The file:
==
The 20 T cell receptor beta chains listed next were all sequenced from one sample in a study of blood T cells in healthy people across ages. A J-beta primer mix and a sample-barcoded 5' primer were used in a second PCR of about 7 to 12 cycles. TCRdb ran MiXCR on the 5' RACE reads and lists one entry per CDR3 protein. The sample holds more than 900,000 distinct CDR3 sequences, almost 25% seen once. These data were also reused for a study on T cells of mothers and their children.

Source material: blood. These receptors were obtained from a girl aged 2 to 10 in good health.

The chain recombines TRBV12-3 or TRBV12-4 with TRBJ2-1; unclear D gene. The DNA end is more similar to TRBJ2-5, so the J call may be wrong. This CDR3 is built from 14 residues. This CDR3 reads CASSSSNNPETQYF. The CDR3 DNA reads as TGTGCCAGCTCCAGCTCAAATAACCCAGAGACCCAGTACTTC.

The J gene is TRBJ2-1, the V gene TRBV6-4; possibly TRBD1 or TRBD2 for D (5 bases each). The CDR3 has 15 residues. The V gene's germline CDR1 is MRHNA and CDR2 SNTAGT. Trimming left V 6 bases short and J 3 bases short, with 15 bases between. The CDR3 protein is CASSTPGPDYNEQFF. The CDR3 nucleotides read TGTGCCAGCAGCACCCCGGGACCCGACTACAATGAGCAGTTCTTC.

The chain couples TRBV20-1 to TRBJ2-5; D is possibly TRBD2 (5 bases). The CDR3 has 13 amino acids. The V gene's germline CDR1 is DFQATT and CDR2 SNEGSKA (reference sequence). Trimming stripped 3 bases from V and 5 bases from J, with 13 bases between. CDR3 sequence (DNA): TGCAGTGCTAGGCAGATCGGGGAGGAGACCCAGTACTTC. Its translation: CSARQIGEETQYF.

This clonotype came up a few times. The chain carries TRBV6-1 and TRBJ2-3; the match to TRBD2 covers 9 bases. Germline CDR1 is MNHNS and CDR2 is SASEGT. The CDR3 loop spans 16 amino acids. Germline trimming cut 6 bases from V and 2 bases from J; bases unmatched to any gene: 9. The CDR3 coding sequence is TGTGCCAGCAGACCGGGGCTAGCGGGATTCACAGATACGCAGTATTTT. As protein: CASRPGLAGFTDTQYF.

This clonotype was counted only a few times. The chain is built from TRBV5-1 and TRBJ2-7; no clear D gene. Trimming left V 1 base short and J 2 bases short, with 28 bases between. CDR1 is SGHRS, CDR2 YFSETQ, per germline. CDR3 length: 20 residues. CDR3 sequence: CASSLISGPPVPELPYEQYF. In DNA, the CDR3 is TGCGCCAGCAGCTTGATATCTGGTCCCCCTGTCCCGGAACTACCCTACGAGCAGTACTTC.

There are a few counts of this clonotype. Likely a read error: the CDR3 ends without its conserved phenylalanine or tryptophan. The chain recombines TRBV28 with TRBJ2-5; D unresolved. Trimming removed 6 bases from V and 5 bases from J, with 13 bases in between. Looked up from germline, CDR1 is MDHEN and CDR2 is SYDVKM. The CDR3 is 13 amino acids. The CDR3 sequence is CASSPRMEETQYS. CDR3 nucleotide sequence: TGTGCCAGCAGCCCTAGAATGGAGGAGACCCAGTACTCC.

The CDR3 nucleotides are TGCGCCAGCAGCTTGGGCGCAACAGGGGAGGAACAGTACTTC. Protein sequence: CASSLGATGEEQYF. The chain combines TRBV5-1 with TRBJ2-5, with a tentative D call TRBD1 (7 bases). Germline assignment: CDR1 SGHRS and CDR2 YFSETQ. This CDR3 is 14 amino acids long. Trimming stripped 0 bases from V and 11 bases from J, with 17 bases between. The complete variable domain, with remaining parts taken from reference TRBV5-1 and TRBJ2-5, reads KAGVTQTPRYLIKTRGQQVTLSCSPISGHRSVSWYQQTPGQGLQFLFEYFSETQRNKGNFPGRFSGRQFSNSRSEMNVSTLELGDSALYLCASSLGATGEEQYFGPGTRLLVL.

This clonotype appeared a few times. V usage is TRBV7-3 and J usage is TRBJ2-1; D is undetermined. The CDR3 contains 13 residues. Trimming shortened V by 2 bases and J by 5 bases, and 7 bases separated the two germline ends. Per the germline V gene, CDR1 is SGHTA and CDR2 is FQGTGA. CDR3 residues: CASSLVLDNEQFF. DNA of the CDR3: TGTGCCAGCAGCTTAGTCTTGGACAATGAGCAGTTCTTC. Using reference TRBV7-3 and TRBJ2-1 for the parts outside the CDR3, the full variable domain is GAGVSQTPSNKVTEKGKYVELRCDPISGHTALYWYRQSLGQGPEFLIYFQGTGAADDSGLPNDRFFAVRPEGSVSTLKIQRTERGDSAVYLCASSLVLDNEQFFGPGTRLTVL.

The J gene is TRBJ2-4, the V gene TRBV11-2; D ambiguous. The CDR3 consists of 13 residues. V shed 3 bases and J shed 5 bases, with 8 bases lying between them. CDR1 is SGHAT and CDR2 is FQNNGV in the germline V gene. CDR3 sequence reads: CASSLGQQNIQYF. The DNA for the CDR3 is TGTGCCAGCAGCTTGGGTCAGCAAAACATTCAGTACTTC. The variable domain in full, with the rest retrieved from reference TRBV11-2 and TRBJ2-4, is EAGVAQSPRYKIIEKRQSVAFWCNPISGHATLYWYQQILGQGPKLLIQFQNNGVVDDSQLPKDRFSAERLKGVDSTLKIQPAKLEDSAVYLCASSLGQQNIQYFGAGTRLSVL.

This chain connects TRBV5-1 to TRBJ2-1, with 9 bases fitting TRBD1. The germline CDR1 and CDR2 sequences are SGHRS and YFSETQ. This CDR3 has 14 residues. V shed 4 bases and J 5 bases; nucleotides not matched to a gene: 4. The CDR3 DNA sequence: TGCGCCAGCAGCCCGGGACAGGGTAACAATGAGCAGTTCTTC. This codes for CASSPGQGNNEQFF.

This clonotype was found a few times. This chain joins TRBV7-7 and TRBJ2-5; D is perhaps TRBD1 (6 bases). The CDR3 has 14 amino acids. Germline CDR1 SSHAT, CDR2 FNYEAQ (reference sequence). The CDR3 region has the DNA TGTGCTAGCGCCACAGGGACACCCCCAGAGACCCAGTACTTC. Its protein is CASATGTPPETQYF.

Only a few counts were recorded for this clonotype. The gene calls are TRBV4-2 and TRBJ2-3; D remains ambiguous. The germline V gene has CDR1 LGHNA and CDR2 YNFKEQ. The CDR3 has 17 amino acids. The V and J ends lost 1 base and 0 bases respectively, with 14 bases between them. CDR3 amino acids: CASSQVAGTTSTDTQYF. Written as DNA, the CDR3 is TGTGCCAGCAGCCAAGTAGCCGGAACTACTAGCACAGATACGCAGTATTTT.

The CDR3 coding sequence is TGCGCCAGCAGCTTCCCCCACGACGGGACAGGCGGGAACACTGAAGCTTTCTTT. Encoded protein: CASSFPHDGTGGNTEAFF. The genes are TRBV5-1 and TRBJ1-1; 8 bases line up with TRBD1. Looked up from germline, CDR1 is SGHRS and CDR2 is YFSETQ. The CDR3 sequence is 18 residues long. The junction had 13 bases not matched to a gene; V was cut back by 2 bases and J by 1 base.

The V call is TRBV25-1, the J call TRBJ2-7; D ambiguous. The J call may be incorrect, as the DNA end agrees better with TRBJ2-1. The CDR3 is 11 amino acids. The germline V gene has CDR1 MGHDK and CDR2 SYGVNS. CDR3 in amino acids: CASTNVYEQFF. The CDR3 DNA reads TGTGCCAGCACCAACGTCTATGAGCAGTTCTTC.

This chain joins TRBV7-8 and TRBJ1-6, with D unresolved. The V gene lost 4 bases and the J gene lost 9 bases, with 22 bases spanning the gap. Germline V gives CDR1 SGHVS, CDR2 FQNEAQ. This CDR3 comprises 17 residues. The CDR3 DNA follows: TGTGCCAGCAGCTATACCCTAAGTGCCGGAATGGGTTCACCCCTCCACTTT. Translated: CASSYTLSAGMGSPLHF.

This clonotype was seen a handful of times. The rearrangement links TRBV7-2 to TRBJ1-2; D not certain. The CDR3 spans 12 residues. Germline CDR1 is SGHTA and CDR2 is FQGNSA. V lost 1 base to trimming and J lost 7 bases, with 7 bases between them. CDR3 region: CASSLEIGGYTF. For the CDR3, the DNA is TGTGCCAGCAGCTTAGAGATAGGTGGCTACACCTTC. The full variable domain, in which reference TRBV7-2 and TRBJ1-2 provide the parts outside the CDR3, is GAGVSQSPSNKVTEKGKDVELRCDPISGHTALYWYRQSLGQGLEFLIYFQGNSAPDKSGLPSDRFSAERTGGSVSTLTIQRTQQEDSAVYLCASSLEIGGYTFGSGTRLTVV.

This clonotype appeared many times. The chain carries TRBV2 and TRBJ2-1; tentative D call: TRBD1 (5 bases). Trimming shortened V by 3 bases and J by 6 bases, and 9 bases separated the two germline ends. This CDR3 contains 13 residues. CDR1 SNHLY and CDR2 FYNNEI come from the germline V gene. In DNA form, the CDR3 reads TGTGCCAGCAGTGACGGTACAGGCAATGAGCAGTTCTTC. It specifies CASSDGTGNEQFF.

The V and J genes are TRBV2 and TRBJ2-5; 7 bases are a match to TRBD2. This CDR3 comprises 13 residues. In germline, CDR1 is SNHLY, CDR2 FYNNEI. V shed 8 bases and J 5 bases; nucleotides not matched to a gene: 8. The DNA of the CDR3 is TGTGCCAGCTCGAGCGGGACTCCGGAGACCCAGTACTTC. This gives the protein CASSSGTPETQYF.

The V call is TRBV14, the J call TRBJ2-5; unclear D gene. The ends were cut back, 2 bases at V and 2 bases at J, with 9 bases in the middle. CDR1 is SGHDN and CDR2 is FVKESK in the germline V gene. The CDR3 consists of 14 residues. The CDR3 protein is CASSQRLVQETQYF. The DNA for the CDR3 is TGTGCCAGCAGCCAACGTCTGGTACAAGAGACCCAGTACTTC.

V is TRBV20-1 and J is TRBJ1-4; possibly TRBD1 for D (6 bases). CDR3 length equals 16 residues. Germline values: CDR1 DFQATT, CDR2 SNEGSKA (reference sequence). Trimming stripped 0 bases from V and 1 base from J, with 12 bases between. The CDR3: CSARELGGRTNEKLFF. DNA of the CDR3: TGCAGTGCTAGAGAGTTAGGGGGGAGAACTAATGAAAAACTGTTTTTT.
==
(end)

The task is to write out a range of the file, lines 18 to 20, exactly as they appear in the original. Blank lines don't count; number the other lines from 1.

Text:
This clonotype was seen a handful of times. The rearrangement links TRBV7-2 to TRBJ1-2; D not certain. The CDR3 spans 12 residues. Germline CDR1 is SGHTA and CDR2 is FQGNSA. V lost 1 base to trimming and J lost 7 bases, with 7 bases between them. CDR3 region: CASSLEIGGYTF. For the CDR3, the DNA is TGTGCCAGCAGCTTAGAGATAGGTGGCTACACCTTC. The full variable domain, in which reference TRBV7-2 and TRBJ1-2 provide the parts outside the CDR3, is GAGVSQSPSNKVTEKGKDVELRCDPISGHTALYWYRQSLGQGLEFLIYFQGNSAPDKSGLPSDRFSAERTGGSVSTLTIQRTQQEDSAVYLCASSLEIGGYTFGSGTRLTVV.

This clonotype appeared many times. The chain carries TRBV2 and TRBJ2-1; tentative D call: TRBD1 (5 bases). Trimming shortened V by 3 bases and J by 6 bases, and 9 bases separated the two germline ends. This CDR3 contains 13 residues. CDR1 SNHLY and CDR2 FYNNEI come from the germline V gene. In DNA form, the CDR3 reads TGTGCCAGCAGTGACGGTACAGGCAATGAGCAGTTCTTC. It specifies CASSDGTGNEQFF.

The V and J genes are TRBV2 and TRBJ2-5; 7 bases are a match to TRBD2. This CDR3 comprises 13 residues. In germline, CDR1 is SNHLY, CDR2 FYNNEI. V shed 8 bases and J 5 bases; nucleotides not matched to a gene: 8. The DNA of the CDR3 is TGTGCCAGCTCGAGCGGGACTCCGGAGACCCAGTACTTC. This gives the protein CASSSGTPETQYF.